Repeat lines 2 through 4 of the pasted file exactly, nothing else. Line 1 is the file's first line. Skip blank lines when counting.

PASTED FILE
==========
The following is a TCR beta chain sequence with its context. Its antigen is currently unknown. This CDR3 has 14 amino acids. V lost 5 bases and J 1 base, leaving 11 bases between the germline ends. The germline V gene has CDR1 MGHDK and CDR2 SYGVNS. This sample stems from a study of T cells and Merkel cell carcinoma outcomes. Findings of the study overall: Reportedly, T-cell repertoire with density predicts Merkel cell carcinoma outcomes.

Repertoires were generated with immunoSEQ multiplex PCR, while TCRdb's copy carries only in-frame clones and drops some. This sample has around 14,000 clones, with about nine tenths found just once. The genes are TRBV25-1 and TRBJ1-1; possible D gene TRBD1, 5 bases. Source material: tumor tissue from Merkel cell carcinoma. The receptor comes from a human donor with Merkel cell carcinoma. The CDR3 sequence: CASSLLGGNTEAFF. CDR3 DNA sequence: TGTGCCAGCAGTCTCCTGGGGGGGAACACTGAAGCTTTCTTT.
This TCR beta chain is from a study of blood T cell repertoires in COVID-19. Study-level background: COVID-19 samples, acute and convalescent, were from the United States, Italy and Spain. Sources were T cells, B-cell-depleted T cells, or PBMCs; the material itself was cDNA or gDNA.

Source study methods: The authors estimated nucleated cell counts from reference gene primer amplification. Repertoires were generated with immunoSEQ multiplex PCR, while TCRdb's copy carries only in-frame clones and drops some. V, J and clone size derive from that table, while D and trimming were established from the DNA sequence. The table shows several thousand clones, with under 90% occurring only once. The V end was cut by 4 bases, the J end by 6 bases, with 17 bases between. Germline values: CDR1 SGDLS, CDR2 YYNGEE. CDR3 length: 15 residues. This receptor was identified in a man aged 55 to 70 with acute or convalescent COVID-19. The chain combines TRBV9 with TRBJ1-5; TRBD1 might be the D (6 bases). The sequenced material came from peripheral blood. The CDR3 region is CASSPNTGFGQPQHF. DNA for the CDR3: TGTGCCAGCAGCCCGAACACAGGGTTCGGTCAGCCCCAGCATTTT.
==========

Repertoires were generated with immunoSEQ multiplex PCR, while TCRdb's copy carries only in-frame clones and drops some. This sample has around 14,000 clones, with about nine tenths found just once. The genes are TRBV25-1 and TRBJ1-1; possible D gene TRBD1, 5 bases. Source material: tumor tissue from Merkel cell carcinoma. The receptor comes from a human donor with Merkel cell carcinoma. The CDR3 sequence: CASSLLGGNTEAFF. CDR3 DNA sequence: TGTGCCAGCAGTCTCCTGGGGGGGAACACTGAAGCTTTCTTT.
This TCR beta chain is from a study of blood T cell repertoires in COVID-19. Study-level background: COVID-19 samples, acute and convalescent, were from the United States, Italy and Spain. Sources were T cells, B-cell-depleted T cells, or PBMCs; the material itself was cDNA or gDNA.

Source study methods: The authors estimated nucleated cell counts from reference gene primer amplification. Repertoires were generated with immunoSEQ multiplex PCR, while TCRdb's copy carries only in-frame clones and drops some. V, J and clone size derive from that table, while D and trimming were established from the DNA sequence. The table shows several thousand clones, with under 90% occurring only once. The V end was cut by 4 bases, the J end by 6 bases, with 17 bases between. Germline values: CDR1 SGDLS, CDR2 YYNGEE. CDR3 length: 15 residues. This receptor was identified in a man aged 55 to 70 with acute or convalescent COVID-19. The chain combines TRBV9 with TRBJ1-5; TRBD1 might be the D (6 bases). The sequenced material came from peripheral blood. The CDR3 region is CASSPNTGFGQPQHF. DNA for the CDR3: TGTGCCAGCAGCCCGAACACAGGGTTCGGTCAGCCCCAGCATTTT.